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Logo of nihpaAbout Author manuscriptsSubmit a manuscriptHHS Public Access; Author Manuscript; Accepted for publication in peer reviewed journal;
 
Alcohol Clin Exp Res. Author manuscript; available in PMC 2012 May 1.
Published in final edited form as:
PMCID: PMC3083460
NIHMSID: NIHMS259106

The Hepatocarcinogenic Effect of Methionine and Choline Deficient Diets: an Adaptation to the Warburg Effect?

Abstract

Normal differentiated hepatocytes primarily metabolize methionine, via homocysteine synthesis, through the transsulfuration pathway. In addition to glutathione, this pathway produces α-ketobutyrate that is further metabolized in the mitochondria. It is only under low methionine conditions that differentiated hepatocytes predominantly regenerate methionine from homocysteine. In contrast, proliferating hepatocytes and liver cancer cells regenerate methionine from homocysteine regardless of the availability of methionine. Here we propose that this less efficient metabolism of methionine in proliferating hepatocytes and cancer cells is an adaptation to the “Warburg effect” that is, to the well known phenomenon that cancer cells rely on aerobic glycolysis instead of oxidative phosphorylation to generate energy. The observation that knockout mice with impaired S-adenosylmethionine (SAMe) synthesis (the first step in methionine metabolism) or catabolism spontaneously develop fatty liver and hepatocellular carcinoma, together with the observation that SAMe administration induces apoptosis in hepatoma cells and prevents liver cancer support this hypothesis.

Keywords: S-Adenosylmethionine, methionine adenosyltransferase, glycine N-methyltransferase, oxidative methionine metabolism, aerobic methionine metabolism

Introduction

The body of a normal, adult, lean individual has an energy reserve of about 138,000 kcal, the majority of them (about 135,000 kcal) stored in the white adipose tissue as triglycerides (TGL) (reviewed in Cahill, 1976). In addition, a small amount of TGL (about 450 kcal) that play a critical role in maintaining metabolic homeostasis for the whole organism is stored in the liver. Current estimates indicate that about 20% to 40% of the general adult population living in Western countries has fatty liver (defined as more than 5% of fat by weight; reviewed in Adams, 2007). In these individuals, the liver loses its characteristic reddish color and get instead a yellowish tint due to the excessive accumulation of TGL. Fatty liver is mainly associated with increased consumption of alcohol and obesity although it is also frequently observed in individuals suffering from essential nutrients deficiency. Fatty liver is a progressive disease that goes from the simple accumulation of fat in the liver (steatosis) to steatosis with inflammation, necrosis and fibrosis (steatohepatitis; reviewed in Adams, 2007). In turn, steatohepatitis may progress to cirrhosis and hepatocellular carcinoma (HCC) suggesting that this association of cancer with fatty liver is the result of a disturbed state of energy metabolism homeostasis.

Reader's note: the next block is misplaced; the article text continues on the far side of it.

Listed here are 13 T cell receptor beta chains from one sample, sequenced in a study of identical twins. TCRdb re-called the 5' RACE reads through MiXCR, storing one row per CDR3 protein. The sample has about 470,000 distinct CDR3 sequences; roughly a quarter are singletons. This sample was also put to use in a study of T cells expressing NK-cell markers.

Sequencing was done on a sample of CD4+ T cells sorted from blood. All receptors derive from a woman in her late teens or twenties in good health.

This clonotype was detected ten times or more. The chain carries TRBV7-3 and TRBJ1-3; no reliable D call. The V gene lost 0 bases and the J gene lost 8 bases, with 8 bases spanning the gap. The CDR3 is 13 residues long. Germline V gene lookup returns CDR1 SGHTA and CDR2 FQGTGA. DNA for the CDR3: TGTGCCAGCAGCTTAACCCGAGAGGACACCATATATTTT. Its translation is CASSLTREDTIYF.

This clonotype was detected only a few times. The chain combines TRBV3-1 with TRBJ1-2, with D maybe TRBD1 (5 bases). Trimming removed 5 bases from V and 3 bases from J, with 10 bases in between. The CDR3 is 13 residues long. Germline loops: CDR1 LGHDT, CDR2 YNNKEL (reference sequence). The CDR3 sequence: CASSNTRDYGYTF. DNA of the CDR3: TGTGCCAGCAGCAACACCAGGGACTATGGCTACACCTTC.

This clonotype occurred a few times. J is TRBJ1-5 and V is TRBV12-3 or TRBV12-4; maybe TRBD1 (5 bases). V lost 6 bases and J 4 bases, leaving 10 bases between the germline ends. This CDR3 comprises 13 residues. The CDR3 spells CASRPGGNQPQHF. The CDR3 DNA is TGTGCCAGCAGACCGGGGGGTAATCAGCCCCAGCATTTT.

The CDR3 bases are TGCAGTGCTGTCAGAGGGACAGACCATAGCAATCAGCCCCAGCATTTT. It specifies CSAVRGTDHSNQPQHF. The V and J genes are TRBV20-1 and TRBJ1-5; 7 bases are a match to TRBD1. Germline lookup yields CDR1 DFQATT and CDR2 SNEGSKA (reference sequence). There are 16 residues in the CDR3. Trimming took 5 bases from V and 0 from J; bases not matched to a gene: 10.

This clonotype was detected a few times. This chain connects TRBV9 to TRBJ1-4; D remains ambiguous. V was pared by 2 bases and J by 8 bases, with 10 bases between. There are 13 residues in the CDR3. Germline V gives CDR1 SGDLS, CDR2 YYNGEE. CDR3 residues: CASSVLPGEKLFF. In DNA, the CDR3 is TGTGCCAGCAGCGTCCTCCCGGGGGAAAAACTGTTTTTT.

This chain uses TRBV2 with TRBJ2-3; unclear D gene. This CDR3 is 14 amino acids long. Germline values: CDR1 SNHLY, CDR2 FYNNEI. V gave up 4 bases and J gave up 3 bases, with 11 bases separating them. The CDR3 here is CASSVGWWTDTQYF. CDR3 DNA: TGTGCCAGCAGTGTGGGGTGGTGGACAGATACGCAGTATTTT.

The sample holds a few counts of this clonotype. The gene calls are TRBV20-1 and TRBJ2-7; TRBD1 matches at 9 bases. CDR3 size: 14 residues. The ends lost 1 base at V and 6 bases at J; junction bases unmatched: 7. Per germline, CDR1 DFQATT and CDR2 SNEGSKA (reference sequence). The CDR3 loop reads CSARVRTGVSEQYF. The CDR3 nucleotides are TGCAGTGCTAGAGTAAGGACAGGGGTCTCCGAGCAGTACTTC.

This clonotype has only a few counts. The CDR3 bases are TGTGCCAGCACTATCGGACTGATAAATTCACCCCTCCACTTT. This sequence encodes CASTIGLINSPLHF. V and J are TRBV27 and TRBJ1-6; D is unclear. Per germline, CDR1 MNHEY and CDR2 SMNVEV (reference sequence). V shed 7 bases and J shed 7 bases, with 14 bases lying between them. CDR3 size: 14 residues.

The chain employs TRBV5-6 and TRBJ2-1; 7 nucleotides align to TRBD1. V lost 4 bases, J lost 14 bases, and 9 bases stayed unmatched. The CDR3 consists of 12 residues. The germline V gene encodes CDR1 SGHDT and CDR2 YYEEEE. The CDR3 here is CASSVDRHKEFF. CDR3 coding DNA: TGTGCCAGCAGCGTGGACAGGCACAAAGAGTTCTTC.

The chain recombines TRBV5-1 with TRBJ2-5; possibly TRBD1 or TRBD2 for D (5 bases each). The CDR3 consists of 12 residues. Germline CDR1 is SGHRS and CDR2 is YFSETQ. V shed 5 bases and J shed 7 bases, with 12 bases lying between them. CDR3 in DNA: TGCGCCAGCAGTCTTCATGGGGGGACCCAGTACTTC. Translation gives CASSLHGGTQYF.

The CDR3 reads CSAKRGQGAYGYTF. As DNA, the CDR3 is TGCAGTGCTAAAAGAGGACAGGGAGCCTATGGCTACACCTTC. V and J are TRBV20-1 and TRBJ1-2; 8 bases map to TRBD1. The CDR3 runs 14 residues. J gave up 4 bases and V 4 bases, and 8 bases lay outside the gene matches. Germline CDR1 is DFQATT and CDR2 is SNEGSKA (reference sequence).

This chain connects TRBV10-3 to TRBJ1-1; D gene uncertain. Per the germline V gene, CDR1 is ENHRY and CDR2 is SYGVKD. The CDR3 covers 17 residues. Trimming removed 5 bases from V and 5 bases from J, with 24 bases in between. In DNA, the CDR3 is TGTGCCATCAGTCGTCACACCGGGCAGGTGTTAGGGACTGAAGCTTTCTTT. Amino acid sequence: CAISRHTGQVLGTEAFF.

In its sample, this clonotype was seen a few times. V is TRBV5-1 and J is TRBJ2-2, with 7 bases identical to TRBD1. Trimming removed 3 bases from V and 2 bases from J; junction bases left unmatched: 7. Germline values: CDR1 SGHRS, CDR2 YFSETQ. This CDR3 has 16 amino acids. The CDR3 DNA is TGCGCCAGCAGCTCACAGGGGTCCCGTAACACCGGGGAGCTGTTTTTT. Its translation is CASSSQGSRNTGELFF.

In 1932 Charles Best’s observed that choline prevented the deposition of fat in the liver, a phenomenon known as “lipotropism” (reviewed in 3). Best also realized that the rate of oxygen uptake by the slices of livers from rats on a diet low in choline was appreciably less than that of the normal liver slices. In a subsequent study carried out in 1937, Tucker and Eckstein discovered the lipotropic action of methionine (reviewed in 3). Then, in 1940 du Vigneaud and his colleagues administered deuterium labeled methionine to rats fed a diet low in methionine and choline and found a massive accumulation of the isotope in choline (reviewed in Poirier, 2002). This process, referred as “transmethylation”, undoubtedly established the synthesis of choline from methionine. Later work by Stetten established that ethanolamine (we know now that in the form of phosphatidylethanolamine) receives methyl groups from methionine to form choline (reviewed in Poirier, 2002); and in 1953 Cantoni showed that in order to transfer its methyl group, methionine needs first to be converted to an active sulfonium ion by reacting with ATP to form S-adenosylmethionine (SAMe) (reviewed in Poirier, 2002). In 1983, Poirier demonstrated that a severe methyl-deficient diet also caused liver cancer (reviewed in 3); and more recently, Lu and Mato demonstrated that knockout mice deficient in hepatic SAMe synthesis spontaneously developed fatty liver and HCC (reviewed in 4,5). An explanation for these observations has remained elusive since the connection of methionine metabolism with lipid utilization as well as with hepatocyte proliferation is, at first glance, not apparent.

Proliferating hepatocytes and liver cancer cells show a less efficient methionine metabolism than normal differentiated hepatocytes